March 17, 2016 /
0 comments /
in Support /
by Jacob Allred
Do you know how to tell if the cache on your machine is being used properly for your CygNet services? What are the effects of a rampant cache growth? We in CygNet Support have not only had to troubleshoot these issues, we’ve also found the tools needed to diagnose and fix these issues.
As many of you already know, cache is used to speed up processes by storing data that is constantly retrieved in memory instead of hard disk. This allows processes to access the information they need more rapidly than having to fetch from disk. The act of creating and managing disk cache is something that operating systems manage and, as it turns out, might be doing a lousy job of it! Sometimes the operating system will load a CygNet service’s entire index into memory. This can cause other processes to be completely starved for memory. If your business critical application are starved for memory then it’s highly likely that they will stop functioning properly.
So how do we correct this issue?
Is the File System Cache doing a bad job caching my CygNet service data?
The tell-tale signs that something is up is if the system is using more memory than you can calculate in Resource manager or Task Manager. If this happens, then you should use the RAMMap utility to determine what is actually occurring with your Ram. This utility will show you what is being housed in the File System Cache.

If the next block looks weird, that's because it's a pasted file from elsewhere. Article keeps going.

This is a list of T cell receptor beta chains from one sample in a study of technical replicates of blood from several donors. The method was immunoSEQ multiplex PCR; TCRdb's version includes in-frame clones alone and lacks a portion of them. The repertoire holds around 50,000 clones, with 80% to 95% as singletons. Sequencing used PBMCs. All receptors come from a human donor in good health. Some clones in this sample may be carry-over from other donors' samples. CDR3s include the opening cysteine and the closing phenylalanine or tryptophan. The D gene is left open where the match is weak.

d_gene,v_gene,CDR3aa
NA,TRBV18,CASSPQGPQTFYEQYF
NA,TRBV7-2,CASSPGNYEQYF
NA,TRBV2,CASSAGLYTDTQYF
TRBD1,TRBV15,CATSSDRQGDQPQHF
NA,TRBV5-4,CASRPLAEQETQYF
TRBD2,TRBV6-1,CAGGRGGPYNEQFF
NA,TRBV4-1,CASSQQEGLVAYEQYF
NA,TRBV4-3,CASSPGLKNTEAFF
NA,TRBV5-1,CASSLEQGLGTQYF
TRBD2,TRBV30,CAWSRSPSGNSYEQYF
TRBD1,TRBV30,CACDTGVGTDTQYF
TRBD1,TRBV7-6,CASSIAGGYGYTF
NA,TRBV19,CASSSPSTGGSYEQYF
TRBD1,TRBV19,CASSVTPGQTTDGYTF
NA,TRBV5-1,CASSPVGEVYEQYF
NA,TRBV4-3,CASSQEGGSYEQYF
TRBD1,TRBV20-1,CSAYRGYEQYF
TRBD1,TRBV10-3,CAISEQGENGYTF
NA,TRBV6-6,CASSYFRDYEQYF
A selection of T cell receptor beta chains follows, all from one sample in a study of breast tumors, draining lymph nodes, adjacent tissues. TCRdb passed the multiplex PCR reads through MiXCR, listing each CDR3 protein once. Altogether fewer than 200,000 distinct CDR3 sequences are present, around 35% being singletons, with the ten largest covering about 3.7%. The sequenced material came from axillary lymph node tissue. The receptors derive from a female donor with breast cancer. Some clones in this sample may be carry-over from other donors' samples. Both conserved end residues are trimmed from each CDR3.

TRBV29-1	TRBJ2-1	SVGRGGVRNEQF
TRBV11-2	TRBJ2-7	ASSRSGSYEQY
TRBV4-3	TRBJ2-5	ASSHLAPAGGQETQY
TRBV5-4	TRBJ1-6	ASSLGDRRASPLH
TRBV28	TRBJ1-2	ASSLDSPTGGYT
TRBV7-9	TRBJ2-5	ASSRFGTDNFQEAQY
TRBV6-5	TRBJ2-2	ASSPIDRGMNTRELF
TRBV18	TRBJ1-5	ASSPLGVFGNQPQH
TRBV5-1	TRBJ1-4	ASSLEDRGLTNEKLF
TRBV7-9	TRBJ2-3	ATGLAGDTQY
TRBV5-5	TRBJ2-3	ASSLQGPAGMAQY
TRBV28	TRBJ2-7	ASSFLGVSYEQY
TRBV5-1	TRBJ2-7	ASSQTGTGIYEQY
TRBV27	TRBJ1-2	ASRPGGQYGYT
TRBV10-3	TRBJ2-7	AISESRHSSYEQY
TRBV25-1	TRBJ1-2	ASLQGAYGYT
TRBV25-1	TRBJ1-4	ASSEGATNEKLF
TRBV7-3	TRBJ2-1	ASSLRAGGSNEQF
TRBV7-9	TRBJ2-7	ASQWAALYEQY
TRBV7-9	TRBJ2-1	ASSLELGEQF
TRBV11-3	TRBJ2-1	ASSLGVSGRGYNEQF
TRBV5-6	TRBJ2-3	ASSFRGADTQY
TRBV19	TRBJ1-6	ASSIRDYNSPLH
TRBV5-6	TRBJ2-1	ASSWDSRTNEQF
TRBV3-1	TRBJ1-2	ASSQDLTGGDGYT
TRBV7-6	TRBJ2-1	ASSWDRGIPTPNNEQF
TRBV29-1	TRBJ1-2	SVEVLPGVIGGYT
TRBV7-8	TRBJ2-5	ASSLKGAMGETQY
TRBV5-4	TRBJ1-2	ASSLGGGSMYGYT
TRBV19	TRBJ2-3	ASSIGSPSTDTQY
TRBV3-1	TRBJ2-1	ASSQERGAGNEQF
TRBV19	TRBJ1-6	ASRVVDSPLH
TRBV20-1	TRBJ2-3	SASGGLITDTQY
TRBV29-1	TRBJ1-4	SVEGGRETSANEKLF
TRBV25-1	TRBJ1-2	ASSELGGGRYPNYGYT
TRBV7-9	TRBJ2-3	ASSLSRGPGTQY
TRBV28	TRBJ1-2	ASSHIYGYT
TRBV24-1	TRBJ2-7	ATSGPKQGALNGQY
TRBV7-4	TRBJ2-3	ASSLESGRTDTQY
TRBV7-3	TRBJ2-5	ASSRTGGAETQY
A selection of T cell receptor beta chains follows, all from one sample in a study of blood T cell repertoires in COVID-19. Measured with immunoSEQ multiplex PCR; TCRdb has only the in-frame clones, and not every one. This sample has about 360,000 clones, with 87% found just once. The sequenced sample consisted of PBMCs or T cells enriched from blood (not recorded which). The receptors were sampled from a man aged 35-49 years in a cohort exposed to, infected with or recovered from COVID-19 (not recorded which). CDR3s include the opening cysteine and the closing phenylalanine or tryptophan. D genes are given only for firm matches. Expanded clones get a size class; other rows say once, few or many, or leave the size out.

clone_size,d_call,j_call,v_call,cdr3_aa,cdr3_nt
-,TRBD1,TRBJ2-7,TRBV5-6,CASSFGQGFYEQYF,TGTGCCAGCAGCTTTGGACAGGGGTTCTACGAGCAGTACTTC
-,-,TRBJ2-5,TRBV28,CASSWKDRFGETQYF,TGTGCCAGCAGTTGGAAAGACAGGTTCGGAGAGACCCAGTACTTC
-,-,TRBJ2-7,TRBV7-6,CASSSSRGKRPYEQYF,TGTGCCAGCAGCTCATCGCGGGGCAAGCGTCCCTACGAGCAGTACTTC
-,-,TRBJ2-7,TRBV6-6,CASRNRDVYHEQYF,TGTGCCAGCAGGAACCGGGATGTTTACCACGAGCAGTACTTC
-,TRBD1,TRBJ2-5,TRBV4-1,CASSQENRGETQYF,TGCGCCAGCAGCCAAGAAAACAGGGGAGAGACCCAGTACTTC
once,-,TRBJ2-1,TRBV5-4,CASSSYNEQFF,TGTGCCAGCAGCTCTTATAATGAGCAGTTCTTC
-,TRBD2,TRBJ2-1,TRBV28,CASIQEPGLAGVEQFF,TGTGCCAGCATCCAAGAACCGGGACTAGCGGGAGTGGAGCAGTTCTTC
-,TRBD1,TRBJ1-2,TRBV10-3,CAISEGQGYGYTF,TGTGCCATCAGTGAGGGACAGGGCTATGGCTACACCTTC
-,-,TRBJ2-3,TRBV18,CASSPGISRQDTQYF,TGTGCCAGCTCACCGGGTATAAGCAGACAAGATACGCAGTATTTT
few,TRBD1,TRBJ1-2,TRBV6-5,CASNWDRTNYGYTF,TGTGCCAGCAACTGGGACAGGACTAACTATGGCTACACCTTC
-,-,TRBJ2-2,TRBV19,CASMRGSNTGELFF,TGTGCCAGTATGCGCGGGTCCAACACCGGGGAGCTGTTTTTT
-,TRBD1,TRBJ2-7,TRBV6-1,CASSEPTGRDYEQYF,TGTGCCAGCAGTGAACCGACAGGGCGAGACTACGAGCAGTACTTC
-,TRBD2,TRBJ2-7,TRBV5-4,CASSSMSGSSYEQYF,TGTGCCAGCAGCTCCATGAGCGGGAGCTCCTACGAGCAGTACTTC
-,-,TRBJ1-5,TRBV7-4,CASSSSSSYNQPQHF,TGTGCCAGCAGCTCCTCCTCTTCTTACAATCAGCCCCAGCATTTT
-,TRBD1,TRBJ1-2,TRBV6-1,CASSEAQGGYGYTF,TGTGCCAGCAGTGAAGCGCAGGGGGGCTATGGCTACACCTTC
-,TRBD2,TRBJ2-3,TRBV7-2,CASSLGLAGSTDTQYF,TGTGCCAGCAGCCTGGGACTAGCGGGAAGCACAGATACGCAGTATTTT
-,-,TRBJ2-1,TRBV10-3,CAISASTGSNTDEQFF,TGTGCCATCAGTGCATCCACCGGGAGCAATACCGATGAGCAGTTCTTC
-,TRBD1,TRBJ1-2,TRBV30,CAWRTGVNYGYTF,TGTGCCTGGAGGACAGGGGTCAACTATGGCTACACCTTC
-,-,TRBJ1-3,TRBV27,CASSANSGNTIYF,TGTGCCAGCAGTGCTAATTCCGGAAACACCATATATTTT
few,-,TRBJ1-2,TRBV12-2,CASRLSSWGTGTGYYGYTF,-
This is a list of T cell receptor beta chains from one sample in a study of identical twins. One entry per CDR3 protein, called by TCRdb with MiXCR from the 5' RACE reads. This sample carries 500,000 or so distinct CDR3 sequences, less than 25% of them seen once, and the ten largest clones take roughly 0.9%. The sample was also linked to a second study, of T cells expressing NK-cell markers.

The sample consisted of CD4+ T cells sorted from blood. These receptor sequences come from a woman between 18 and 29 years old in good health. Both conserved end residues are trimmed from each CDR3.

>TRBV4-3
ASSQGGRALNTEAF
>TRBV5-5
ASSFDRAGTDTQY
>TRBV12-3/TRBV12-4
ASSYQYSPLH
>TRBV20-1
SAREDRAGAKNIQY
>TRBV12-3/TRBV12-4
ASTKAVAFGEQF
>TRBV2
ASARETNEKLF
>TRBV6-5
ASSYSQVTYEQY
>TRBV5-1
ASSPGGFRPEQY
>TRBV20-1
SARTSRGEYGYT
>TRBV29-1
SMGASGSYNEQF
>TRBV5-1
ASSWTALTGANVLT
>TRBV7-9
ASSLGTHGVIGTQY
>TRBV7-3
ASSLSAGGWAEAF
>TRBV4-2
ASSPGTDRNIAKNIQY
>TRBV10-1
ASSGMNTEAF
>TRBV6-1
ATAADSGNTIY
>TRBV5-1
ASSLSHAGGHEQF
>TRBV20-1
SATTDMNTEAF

How do I limit the File System Cache?
Once you know that your CygNet processes are being stored improperly in memory via the File System Cache, you can address this issue by adjusting the amount of File System Cache that is available on the server where your services are running. To do this, you can simply Compile an application that calls the SetSystemFileCacheSize function. Or if you’re lazy (like me), you can let someone else create an application to do this for you (be sure the application matches your system architecture i.e. x86 vs x64). Also, this setting must be re-set each time the system restarts.
There’s a UDC available in 8.0, SVMTFSCASH, that lines up to the perfmon item Memory\System Cache Resident Bytes. SVMTHRDFLT (total hard page faults) is present in 7.3.0 and later that increments each time a page of memory had to be read from/written to disk. Both of those items should be tracked over a long period of time when altering the cache size so you can observe the effects of modifying the cache size alterations.
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